Hiking in Kotor: A Kotor Old Town Must See

Hey there! Welcome to JetSetting Fools! You will find our best travel tips for destinations worldwide. Some of the links on this site are Affiliate Links and if you use them to make a purchase, we may earn a small commission. For more information, read our Disclosure Policy.

Since arriving in Kotor, Montenegro, we’ve been determined to hike the town walls – and all 1355 steps – to the San Giovanni Castle that sits at the top of the hill high above the city and provides amazing Bay of Kotor views. There are three miles of protective walls that wrap around Kotor Old Town, completely fortifying the triangular, medieval town from the sea-facing entrance up into the hills above it. Building the ramparts took more than 1000 years and include lookout towers and a castle. Looking up from the harbor, we could see the outline of the walls, a series of paths, a church that clings to the side of the mountain and the expansive castle at the top.

Hiking in Kotor: The first views over the city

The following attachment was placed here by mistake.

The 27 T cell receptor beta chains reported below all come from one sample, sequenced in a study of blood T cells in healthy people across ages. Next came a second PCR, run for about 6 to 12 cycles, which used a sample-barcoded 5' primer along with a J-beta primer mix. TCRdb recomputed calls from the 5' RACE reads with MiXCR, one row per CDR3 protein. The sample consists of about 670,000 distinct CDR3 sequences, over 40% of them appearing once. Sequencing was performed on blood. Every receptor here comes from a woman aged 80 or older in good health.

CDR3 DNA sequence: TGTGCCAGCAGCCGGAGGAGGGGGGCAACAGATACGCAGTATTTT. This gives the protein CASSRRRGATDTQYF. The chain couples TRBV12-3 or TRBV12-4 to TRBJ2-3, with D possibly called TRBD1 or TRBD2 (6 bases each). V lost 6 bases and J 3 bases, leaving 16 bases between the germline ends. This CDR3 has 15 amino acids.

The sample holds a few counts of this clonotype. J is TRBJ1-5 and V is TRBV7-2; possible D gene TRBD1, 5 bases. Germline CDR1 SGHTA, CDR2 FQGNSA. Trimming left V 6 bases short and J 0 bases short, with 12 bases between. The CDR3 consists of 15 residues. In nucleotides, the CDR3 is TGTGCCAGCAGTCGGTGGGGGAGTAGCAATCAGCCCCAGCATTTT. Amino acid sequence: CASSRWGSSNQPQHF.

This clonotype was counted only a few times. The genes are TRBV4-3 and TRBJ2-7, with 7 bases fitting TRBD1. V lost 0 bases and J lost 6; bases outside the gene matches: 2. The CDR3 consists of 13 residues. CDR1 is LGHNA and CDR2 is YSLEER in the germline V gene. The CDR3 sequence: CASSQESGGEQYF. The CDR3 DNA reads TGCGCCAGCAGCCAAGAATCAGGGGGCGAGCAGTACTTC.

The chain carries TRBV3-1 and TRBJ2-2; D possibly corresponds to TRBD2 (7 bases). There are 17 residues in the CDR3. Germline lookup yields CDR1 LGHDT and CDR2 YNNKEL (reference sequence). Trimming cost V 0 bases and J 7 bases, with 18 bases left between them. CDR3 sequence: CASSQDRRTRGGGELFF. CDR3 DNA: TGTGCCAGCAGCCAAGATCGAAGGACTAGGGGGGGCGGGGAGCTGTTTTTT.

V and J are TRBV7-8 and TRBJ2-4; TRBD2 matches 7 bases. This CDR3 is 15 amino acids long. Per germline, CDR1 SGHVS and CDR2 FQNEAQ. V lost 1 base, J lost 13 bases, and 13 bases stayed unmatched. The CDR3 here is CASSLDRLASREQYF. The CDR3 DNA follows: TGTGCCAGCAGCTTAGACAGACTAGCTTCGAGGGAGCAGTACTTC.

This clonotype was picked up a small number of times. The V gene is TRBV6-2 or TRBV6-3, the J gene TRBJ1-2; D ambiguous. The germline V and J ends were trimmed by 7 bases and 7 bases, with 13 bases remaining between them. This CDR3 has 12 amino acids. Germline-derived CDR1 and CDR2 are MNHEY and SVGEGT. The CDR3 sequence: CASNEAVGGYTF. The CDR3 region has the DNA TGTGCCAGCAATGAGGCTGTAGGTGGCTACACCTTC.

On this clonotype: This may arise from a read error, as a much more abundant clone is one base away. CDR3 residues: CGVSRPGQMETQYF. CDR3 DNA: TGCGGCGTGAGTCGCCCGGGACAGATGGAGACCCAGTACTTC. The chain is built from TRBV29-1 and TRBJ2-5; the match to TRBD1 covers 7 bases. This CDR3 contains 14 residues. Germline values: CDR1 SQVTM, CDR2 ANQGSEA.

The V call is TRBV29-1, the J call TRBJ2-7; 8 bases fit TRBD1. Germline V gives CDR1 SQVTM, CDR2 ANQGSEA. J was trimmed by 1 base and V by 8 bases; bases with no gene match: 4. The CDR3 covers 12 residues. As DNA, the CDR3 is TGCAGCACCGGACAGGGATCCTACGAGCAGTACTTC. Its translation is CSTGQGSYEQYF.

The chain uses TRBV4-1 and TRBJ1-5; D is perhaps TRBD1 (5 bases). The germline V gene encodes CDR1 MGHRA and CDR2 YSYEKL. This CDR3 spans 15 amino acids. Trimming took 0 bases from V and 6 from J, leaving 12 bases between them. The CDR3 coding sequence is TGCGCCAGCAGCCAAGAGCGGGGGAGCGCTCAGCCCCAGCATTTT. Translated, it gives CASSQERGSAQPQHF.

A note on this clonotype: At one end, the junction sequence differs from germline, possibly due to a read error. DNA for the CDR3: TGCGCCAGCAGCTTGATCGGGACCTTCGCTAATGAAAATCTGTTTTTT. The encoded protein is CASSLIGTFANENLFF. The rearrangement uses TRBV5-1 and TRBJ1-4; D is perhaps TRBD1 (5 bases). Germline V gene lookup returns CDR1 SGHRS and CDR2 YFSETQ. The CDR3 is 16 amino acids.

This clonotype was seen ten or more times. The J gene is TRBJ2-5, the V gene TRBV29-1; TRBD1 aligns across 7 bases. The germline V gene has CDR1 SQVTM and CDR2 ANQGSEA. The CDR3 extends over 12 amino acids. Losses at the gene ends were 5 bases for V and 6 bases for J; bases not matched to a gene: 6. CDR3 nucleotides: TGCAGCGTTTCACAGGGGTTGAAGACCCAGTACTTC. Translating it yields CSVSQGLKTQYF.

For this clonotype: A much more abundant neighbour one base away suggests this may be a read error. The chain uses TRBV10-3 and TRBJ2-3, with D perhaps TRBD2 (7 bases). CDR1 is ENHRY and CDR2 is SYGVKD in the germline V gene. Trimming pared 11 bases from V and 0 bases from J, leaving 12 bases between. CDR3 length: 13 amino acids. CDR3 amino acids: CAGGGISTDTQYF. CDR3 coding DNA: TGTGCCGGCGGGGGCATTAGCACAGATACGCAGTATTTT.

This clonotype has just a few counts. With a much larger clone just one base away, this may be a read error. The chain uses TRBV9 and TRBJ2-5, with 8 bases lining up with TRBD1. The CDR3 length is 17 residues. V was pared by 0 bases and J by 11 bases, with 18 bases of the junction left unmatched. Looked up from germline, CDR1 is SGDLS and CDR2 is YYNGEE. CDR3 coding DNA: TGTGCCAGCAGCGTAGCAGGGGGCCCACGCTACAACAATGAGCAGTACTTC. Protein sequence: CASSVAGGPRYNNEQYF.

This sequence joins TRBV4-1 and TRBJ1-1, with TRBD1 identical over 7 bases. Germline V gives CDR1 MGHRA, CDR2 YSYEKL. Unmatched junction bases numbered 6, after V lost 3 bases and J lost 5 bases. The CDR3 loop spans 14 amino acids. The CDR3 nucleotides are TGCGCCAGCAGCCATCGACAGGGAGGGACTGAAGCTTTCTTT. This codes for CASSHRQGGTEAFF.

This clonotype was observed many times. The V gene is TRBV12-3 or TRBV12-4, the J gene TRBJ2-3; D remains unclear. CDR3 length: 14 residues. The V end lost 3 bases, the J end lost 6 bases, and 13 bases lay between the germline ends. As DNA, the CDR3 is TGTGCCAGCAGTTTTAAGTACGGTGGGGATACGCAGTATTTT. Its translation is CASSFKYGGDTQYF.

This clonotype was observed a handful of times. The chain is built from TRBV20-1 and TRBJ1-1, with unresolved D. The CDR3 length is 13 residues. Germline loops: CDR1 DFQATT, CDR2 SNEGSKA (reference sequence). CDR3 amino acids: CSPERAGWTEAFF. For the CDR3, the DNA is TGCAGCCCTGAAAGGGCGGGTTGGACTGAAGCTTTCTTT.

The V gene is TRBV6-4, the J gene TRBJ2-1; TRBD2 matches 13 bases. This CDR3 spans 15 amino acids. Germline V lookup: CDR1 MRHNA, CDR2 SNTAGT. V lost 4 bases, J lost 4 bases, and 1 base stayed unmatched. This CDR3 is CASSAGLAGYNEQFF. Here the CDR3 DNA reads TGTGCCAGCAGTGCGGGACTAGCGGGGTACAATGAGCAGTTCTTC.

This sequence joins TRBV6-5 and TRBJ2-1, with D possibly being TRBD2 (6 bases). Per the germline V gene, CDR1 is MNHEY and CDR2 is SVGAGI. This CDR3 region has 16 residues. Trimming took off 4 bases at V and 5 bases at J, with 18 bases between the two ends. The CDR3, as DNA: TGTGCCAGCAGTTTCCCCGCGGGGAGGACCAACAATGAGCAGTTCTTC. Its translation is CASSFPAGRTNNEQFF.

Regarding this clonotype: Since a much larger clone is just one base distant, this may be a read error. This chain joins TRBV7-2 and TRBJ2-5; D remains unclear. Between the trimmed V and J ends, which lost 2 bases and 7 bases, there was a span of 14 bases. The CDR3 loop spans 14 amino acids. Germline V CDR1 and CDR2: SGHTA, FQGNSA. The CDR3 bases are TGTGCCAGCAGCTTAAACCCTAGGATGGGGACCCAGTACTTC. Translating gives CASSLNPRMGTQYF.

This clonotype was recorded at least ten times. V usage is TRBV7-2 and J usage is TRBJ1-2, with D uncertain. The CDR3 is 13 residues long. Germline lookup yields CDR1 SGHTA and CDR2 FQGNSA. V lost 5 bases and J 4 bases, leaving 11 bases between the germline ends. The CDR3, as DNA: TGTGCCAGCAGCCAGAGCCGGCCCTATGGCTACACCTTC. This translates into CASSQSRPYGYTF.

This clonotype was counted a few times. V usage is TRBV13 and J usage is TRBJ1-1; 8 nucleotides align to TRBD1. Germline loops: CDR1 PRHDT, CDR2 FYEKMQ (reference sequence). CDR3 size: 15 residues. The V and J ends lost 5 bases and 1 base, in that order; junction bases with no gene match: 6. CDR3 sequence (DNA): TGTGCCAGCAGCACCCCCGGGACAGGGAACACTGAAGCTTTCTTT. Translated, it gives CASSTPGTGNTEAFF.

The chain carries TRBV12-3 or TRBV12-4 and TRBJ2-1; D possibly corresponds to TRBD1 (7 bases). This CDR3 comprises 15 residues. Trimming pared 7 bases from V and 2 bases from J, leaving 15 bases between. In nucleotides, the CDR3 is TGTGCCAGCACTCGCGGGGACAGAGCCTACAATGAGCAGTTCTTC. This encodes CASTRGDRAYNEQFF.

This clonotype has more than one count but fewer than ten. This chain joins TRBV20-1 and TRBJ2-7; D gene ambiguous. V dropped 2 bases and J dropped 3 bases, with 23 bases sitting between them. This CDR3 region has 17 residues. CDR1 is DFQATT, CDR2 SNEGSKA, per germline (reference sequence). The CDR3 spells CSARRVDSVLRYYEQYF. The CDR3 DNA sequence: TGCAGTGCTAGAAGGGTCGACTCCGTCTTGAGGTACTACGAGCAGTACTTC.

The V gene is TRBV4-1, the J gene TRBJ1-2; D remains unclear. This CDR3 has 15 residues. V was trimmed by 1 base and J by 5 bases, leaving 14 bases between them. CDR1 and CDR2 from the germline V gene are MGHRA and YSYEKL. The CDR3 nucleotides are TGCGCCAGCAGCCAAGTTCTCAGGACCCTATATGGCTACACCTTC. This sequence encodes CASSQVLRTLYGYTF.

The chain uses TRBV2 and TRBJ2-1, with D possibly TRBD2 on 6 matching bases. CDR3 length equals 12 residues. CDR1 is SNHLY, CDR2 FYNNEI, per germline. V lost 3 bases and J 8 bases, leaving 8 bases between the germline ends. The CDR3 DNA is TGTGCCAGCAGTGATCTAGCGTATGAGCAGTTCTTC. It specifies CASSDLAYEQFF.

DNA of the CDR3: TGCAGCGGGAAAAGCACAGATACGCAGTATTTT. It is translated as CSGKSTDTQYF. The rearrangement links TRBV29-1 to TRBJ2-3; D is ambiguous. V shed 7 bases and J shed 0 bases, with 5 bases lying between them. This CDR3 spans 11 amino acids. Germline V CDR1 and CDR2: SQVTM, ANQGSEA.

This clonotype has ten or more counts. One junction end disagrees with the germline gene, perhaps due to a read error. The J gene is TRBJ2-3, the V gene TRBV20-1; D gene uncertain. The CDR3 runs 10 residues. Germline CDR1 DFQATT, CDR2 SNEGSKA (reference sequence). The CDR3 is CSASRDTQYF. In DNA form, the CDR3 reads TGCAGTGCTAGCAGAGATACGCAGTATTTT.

It wasn’t long before we arrived at the Church of Our Lady of Remedy, which is about halfway to the top ~ albeit, the easy half. The church was built in 1518 and although it appears large when viewed from the city below, it is rather small inside with two pews and room for no more than 20 people standing. The gates were locked, but we could peer inside to glance around and see the altar.

Hiking in Kotor: The Church of Our Lady of Remedy

Hiking in Kotor: View through the gates at The Church of Our Lady of Remedy

From the church, the hike becomes more steadily inclined with long switchbacks. Although my lungs were bursting, the views were mesmerizing and shifting just enough with each new perspective that I couldn’t resist snapping yet another picture of the scene below us.

Hiking in Kotor: The views of the Bay of Kotor were stunning

Hiking in Kotor: Steps and a gravel path lead the way to the top

Nearing the top, we first came to the small fort: an explore-at-your-own-risk, historic playground of shelled out rooms with floors overgrowing with vegetation. We navigated our way through the crumbling walls, going up stairs just to see where they led and poking our heads through doorways and windows before continuing on.

Hiking in Kotor: A fort is open for exploration on the way to the top

Hiking in Kotor: The walls of Kotor

Hiking in Kotor: Little is left of the fort besides the shell

Just beyond the small fort, we came to a fork in the road. We could keep pushing up to the castle or we take the road less traveled and detour through a small window in the walls and see where it led. Driven by an adventurous spirit, we made our way through the wall and followed a dirt path into a valley between two hills.